By:  Richard Hanus, Esq.

Published July 12, 2021

Whether because of the pandemic or the previous administration’s lowered prioritization of many aspects of our legal immigration system, record setting delays in immigration processes have been many and far reaching.  The two agencies most responsible for processing immigration benefits are the U.S. Department of Homeland Security’s Citizenship and Immigration Services (DHS/CIS) and the U.S. Department of State.  The delays plaguing these agencies have wreaked havoc, both financially and emotionally, on the lives and households of tens, if not hundreds, of thousands of foreign national applicants.  In particular, for applicants in the U.S., it’s delays in processing Employment Authorization and Advance Parole (international) Travel documents (EAD/AP) that are hitting applicants and their families the hardest. Other impacted applicants include family members separated by oceans and looking to be reunited in the U.S. but waiting on U.S. consular post processing of immigrant visas.

The backlogs are caused by budget shake ups and reduced staffing in both agencies, although practically all aspects of the processes at hand are funded by user filing fees, and not taxpayers.  The following are the types of delays hitting immigration applicants the hardest:

1)     I-130 visa petitions for overseas spouses and young children of U.S. citizen or lawful permanent resident petitioners:  The process usually commences with the U.S. petitioning family member filing an I-130 visa petition with a DHS/CIS Service Center in the U.S.  Processing of this petition now takes anywhere from a few months to more than a year.  Following I-130 visa petition approval though, the parties face another sizeable wait, and that’s for the U.S. Department of State to request and review documents to support the immigrant visa process and thereafter the overseas U.S. consular posts scheduling of an interview.

Similar scenarios and delayed processes await overseas fiancés of U.S. citizens as well as parents of over 21 year old U.S. citizens.  With the pandemic shutting down and then later, curtailing operations at U.S. embassies and consulates across the globe in the past year, the queues immigrant visa applicants are forced to wait in have lengthened exponentially.  The long separation these folks face as a result of these delays are both maddening and heart wrenching.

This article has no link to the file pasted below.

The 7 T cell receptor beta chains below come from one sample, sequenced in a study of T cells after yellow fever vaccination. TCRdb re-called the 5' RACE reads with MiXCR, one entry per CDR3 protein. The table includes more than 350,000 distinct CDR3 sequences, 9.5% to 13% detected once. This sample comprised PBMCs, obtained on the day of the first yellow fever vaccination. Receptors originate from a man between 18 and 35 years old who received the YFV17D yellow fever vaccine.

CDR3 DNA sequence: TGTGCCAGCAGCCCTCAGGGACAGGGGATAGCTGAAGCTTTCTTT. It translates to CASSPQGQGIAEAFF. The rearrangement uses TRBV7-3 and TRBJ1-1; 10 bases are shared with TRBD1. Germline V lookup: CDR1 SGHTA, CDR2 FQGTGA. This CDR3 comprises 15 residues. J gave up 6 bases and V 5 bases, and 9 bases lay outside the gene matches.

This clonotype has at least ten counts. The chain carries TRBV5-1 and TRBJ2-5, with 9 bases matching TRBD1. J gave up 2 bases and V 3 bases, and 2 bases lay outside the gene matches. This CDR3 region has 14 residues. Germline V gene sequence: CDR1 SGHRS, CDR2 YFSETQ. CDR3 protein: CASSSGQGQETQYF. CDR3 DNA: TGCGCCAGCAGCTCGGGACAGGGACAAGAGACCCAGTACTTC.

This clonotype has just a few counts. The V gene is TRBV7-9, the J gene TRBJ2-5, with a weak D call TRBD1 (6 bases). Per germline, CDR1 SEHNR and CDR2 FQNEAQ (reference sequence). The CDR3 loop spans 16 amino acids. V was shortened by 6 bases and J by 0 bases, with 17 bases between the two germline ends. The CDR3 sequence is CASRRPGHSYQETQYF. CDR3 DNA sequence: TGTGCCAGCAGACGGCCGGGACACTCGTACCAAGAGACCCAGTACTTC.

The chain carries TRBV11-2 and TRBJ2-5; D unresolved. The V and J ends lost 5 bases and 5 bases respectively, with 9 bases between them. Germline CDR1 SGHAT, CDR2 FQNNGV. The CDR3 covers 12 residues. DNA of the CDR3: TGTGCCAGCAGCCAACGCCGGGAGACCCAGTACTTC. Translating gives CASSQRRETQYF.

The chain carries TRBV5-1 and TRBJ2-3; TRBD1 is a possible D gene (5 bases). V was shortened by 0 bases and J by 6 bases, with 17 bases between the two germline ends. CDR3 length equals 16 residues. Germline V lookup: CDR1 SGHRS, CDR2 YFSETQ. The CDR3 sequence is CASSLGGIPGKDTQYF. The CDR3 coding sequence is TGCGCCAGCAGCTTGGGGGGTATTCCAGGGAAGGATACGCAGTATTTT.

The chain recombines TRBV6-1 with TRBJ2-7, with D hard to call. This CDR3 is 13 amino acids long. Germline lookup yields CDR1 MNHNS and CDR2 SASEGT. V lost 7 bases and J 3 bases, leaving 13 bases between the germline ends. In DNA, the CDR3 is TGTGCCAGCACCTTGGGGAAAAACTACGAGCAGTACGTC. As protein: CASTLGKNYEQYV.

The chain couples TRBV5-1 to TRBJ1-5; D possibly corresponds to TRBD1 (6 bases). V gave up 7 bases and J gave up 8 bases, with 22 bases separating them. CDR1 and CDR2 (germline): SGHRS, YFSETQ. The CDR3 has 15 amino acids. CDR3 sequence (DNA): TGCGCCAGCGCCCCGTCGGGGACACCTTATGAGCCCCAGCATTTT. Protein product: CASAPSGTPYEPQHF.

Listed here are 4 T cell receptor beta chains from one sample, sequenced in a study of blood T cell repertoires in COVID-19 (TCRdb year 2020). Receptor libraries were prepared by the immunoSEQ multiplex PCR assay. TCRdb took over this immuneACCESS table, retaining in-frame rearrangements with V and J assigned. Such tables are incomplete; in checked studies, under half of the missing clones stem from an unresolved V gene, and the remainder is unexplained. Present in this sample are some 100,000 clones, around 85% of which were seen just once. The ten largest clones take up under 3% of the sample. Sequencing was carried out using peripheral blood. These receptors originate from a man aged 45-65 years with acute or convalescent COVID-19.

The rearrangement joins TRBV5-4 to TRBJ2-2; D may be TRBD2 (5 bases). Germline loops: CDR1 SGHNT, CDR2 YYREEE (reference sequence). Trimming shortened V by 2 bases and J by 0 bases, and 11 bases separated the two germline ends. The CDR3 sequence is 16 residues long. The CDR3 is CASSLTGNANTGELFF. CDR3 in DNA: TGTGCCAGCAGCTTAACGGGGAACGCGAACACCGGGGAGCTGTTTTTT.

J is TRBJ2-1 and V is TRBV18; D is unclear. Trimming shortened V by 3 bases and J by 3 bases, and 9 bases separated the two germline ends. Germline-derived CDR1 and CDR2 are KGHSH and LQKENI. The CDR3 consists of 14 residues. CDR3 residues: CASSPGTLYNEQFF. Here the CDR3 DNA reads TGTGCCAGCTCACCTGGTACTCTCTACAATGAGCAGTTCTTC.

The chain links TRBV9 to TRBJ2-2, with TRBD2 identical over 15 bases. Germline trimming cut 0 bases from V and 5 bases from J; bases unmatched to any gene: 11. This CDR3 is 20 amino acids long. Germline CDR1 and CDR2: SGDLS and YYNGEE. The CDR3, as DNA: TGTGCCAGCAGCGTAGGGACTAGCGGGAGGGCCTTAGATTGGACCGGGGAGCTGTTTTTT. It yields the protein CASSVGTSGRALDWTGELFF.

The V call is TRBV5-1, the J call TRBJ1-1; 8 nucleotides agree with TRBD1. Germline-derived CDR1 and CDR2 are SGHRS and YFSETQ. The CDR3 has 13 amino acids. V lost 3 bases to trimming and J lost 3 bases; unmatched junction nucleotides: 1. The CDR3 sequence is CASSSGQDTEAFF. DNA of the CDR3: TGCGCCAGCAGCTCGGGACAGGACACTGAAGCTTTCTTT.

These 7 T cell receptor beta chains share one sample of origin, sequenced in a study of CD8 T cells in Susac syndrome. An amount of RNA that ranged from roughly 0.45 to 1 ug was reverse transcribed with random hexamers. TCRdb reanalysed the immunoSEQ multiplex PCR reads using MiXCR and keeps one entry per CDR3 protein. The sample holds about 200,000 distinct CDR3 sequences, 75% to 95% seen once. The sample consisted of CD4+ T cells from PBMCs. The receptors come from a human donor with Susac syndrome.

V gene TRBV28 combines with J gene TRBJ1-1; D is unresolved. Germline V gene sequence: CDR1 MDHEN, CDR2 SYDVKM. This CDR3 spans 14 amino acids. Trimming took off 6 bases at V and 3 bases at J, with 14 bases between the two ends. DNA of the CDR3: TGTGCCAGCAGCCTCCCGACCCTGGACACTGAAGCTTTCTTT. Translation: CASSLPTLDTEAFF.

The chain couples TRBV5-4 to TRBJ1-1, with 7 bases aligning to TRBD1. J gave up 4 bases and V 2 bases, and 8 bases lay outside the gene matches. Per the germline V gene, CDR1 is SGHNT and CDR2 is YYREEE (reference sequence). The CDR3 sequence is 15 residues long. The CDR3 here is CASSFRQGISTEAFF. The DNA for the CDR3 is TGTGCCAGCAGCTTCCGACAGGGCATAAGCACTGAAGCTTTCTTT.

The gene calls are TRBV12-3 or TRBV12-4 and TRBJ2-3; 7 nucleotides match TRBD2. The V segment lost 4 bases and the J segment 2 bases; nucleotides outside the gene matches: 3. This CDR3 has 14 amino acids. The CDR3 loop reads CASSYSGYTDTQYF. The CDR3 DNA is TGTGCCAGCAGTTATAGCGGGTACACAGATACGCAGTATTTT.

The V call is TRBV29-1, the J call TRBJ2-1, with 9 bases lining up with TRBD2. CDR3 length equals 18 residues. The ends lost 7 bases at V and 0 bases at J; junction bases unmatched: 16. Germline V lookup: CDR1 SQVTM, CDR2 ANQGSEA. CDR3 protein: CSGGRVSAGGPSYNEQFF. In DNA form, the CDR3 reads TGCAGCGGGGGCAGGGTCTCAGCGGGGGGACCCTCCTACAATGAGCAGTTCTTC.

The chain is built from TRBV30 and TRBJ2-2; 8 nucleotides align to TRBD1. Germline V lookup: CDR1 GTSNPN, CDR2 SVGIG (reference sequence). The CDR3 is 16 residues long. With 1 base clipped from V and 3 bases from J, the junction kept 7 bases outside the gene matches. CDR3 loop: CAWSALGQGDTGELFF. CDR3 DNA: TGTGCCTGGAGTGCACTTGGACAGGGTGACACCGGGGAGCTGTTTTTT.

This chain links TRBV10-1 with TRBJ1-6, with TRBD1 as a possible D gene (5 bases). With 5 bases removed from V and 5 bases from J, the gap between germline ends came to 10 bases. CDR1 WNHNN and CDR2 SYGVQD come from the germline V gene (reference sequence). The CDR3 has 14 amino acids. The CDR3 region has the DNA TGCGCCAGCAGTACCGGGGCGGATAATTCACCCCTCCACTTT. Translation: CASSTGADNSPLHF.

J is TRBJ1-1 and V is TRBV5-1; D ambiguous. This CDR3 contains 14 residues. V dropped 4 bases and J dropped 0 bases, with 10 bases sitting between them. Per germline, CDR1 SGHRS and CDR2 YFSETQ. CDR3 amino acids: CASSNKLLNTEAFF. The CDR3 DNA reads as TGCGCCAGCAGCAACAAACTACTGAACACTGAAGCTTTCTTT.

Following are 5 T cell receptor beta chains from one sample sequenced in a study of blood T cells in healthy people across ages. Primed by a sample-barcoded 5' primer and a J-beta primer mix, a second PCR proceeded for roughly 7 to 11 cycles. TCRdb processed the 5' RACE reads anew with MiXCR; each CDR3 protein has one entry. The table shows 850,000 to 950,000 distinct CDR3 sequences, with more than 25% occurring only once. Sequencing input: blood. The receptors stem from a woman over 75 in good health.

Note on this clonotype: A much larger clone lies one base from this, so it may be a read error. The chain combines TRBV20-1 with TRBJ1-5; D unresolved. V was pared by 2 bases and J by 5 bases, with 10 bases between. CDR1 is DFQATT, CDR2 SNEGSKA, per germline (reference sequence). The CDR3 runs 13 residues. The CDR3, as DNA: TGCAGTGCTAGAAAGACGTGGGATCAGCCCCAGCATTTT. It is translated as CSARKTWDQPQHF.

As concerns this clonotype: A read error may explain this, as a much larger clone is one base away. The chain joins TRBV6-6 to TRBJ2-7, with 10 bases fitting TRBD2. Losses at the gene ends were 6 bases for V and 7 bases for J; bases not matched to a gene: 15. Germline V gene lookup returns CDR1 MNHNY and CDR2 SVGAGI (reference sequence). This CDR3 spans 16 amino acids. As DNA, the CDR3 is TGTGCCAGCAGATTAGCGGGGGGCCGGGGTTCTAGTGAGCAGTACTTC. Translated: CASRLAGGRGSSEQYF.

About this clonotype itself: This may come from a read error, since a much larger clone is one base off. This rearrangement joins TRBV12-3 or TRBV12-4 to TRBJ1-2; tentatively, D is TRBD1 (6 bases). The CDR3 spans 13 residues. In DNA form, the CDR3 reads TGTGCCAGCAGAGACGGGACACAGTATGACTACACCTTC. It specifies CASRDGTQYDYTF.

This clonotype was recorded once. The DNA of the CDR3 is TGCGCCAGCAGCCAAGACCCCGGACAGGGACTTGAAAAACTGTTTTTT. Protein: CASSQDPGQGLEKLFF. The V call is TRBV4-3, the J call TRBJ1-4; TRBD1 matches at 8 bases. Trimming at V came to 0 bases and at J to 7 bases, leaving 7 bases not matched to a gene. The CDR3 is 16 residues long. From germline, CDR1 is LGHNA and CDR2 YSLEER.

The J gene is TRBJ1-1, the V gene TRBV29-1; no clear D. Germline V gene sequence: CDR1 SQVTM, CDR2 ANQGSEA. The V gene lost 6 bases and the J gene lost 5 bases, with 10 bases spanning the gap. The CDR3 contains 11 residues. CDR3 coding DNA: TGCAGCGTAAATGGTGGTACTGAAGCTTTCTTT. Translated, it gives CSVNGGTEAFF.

2)     I-485 applicants in the U.S. awaiting processing of Employment Authorization and Advance Parole (allowing for international travel) Documents:  I-485 applicants for lawful permanent resident status (green card) undergo all processing in the U.S. and by law are eligible to be issued the interim benefits of an EAD/AP while awaiting I-485 processing and review.  The EAD/AP serves a hugely important purpose as it allows pending green card applicants an opportunity for lawful employment and international travel while awaiting a decision on their green card applications.   

Up until the past 18 months, an I-485 applicant for Adjustment of Status – whether based on the I-130 petition of a family member, e.g. a U.S. citizen spouse, OR an employer’s I-140 petition – would face an approximately 90 day wait to be issued an EAD/AP while awaiting the processing of their I-485 application.  This processing time has almost tripled, making the availability of the EAD/AP in many cases practically useless, as the review of their underlying I-485 Application for Adjustment of status may take only 9- 12 months in total.  Similar to the hardships faced as a result of immigrant visa processing delays, the delays in initial EAD/AP issuance present substantial financial and emotional strains for applicants and their households, hamstringing applicant ability to earn a living and make international trips.

There is hope on the horizon with a new DHS/CIS Director taking office and intent on implementing strategies for reducing these unprecedented delays and overall, making DHS/CIS function more efficiently in all aspects of its operations.  In the meantime, applicants are left to advocate for themselves.  This includes conventional means, such as agency inquiries with DHS/CIS customer service or through a congressional office, and unconventional approaches, such as federal litigation to compel completion and a decision for a paid-for process.

PUBLISHED July 12, 2021– “IMMIGRATION LAW FORUM” Copyright © 2021, By Law Offices of Richard Hanus, Chicago, Illinois